Obviously, they’ve had a second wave of lockdowns and that certainly impacts supply. I think we have to wait and see what this latest one has in terms of impact, but I think, if lodging is going to be difficult until things kind of even out. So it’s a tough situation.

Anthony C. Lebiedzinski — Sidoti & Company, LLC — Analyst

Got you. Okay. And then — okay so as far as the inventory, I think you mentioned Dave that it’s mostly raw materials as far as that increase because overall inventory is up almost double from a year ago. I assume that there are no issues there with any obsolescence or anything like that. I mean that’s kind of fair to say.

David W. Johnson — VP & Chief Financial Officer

Yeah, that’s totally fair to say at this point, because demand is so strong. We feel good about the inventory we have right now.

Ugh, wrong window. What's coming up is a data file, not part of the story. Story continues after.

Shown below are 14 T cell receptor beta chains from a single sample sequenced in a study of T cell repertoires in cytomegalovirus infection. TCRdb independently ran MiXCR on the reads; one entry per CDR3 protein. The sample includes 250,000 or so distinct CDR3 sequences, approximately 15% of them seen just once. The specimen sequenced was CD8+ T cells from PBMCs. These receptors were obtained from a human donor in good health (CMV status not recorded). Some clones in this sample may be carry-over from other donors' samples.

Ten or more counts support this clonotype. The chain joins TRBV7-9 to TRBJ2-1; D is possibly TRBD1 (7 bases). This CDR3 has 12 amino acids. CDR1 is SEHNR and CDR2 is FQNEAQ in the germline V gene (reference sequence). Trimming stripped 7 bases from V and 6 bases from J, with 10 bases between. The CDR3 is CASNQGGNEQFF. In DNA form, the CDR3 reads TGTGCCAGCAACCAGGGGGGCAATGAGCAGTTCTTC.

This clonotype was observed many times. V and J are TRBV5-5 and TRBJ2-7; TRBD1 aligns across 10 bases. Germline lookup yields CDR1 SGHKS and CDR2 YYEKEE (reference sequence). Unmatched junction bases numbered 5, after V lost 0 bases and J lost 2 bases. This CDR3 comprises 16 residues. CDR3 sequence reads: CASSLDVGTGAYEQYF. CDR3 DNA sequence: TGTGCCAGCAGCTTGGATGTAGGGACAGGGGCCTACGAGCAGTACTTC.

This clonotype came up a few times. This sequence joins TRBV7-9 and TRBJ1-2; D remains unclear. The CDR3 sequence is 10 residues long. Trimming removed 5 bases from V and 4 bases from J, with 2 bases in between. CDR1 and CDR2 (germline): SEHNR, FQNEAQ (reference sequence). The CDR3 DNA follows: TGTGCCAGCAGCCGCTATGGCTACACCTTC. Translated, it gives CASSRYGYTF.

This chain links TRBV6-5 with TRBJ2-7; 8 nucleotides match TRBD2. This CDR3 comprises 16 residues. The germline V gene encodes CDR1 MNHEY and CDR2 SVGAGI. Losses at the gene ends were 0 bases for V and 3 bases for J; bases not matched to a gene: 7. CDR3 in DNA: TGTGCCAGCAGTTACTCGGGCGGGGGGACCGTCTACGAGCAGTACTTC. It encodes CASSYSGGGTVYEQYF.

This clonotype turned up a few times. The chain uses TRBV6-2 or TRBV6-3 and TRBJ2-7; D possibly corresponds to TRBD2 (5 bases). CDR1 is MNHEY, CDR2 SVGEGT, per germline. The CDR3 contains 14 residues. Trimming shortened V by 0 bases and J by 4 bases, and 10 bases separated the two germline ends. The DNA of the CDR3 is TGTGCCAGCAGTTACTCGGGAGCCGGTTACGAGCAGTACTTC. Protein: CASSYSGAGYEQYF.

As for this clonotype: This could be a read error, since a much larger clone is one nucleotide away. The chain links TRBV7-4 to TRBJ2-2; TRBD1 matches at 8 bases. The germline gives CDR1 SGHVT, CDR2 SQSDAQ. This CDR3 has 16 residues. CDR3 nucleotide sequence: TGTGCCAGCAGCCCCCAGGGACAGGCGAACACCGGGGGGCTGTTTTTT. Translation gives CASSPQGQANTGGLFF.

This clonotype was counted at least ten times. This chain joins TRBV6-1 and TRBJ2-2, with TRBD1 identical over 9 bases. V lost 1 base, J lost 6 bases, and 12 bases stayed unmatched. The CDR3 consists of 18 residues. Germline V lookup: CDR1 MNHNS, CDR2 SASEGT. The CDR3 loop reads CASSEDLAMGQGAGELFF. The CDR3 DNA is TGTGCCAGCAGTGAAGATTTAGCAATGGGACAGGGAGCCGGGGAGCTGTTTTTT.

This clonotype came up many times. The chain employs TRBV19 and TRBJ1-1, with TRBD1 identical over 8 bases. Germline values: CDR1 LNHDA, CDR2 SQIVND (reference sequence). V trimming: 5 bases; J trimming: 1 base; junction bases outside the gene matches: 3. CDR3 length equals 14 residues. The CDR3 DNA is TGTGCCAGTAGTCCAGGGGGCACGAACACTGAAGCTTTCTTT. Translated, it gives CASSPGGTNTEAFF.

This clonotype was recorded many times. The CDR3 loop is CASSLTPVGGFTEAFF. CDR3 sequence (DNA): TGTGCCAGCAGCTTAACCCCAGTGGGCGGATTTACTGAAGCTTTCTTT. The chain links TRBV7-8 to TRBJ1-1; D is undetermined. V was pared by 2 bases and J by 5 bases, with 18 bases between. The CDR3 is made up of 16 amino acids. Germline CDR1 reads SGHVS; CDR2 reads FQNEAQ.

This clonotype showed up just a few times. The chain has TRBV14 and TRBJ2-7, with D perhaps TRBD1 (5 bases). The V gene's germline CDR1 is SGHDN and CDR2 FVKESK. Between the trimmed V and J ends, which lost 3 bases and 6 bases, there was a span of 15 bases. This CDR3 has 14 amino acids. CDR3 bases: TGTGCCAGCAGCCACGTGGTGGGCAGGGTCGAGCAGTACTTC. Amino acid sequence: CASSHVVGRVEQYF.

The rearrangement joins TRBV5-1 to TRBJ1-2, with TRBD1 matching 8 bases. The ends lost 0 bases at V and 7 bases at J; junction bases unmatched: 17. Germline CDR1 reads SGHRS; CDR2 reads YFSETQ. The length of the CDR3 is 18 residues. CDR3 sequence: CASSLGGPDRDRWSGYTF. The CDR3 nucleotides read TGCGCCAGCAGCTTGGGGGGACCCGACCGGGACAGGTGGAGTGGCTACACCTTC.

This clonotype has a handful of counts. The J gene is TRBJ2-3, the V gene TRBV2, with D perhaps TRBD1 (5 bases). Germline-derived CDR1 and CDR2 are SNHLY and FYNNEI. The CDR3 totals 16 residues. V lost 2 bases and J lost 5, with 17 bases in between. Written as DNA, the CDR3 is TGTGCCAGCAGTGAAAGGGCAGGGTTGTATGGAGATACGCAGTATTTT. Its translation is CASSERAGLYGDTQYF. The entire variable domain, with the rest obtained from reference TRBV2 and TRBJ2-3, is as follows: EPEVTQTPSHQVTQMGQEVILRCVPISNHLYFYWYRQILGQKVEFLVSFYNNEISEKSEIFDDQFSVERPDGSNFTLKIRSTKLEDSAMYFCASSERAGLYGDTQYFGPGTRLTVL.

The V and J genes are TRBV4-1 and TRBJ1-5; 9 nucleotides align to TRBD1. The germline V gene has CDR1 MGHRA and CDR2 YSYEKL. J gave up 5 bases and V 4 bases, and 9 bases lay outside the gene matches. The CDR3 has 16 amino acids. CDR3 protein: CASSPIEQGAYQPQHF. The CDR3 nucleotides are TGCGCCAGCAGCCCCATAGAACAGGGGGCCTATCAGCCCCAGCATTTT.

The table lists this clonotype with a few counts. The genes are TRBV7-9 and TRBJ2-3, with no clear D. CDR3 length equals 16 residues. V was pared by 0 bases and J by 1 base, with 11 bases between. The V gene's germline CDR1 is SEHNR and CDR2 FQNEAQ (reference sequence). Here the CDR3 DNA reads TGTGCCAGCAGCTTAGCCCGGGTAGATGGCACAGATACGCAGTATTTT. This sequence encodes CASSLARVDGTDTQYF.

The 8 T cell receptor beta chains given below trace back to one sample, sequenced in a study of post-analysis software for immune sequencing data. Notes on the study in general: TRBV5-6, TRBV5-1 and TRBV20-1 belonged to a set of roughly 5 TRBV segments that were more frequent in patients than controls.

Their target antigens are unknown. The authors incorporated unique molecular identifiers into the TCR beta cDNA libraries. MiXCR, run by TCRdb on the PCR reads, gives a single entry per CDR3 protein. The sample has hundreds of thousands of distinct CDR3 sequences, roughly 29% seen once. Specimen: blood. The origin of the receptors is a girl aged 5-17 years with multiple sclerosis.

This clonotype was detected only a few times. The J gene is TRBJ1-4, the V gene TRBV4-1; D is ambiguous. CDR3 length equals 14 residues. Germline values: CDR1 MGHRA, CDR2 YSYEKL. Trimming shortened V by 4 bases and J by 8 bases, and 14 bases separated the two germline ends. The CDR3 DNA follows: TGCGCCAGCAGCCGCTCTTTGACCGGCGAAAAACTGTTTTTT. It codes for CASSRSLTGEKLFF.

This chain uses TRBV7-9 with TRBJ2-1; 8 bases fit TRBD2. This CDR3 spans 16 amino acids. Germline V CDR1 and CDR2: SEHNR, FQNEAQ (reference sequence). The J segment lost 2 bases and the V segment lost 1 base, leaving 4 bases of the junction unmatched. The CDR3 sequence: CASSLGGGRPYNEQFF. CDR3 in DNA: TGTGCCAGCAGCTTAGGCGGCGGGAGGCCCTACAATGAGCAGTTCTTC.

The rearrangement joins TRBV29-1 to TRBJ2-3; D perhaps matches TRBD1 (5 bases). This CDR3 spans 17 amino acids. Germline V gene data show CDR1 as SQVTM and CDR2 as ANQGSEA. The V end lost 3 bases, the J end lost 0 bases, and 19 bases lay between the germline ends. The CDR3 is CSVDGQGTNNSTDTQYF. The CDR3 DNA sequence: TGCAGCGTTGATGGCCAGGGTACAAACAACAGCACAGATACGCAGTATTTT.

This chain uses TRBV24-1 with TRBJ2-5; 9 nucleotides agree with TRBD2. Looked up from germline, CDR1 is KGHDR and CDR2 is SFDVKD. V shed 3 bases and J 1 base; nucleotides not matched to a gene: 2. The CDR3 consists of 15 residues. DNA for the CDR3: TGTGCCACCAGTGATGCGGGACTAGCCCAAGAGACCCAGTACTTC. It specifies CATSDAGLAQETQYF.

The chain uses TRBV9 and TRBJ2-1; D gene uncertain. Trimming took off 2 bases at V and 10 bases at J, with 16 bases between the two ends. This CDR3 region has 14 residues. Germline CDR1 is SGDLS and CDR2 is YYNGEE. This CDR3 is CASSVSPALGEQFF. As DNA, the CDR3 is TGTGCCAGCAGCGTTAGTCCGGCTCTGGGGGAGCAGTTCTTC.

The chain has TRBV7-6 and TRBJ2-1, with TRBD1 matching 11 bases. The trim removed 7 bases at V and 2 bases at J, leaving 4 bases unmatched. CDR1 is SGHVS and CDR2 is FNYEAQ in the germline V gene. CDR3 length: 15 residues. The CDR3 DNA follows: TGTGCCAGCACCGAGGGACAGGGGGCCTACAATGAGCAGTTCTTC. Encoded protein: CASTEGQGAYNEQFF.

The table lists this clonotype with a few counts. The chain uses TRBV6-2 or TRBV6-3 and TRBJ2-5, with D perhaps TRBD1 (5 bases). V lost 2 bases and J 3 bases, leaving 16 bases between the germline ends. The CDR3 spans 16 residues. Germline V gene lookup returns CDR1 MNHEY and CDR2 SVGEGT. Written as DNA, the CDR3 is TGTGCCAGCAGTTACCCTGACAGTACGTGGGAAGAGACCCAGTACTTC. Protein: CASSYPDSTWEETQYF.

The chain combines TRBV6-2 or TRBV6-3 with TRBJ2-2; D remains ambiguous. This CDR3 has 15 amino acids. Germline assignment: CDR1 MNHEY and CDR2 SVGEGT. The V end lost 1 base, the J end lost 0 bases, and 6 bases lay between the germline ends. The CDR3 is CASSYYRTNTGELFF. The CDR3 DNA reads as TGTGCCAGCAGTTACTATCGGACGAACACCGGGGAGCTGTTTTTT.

Anthony C. Lebiedzinski — Sidoti & Company, LLC — Analyst

Okay. So given what you know today, I mean, where would you say inventories could be by the end of the fiscal year?

David W. Johnson — VP & Chief Financial Officer

Well, that’s difficult to say, Anthony, just because of the demand profile that we’re seeing right now. I mean, I think if the season is strong, we can start to work that down. And we’ll see what the pipeline fill is at the retail level kind of as we end the season. So there’s a couple of dynamics there that we just need to work through. So it’d be hard for me to predict — six months, what could happen with that inventory.

Anthony C. Lebiedzinski — Sidoti & Company, LLC — Analyst

Okay, understood. I know it’s still a fluid and dynamic environment for sure. And then I guess lastly, if you could just comment on capital allocation priorities, if you could just rank, where do you see dividends versus M&A versus share buybacks, if you could just kind of rank them one, two, three, four in that kind of order? That’d be very helpful.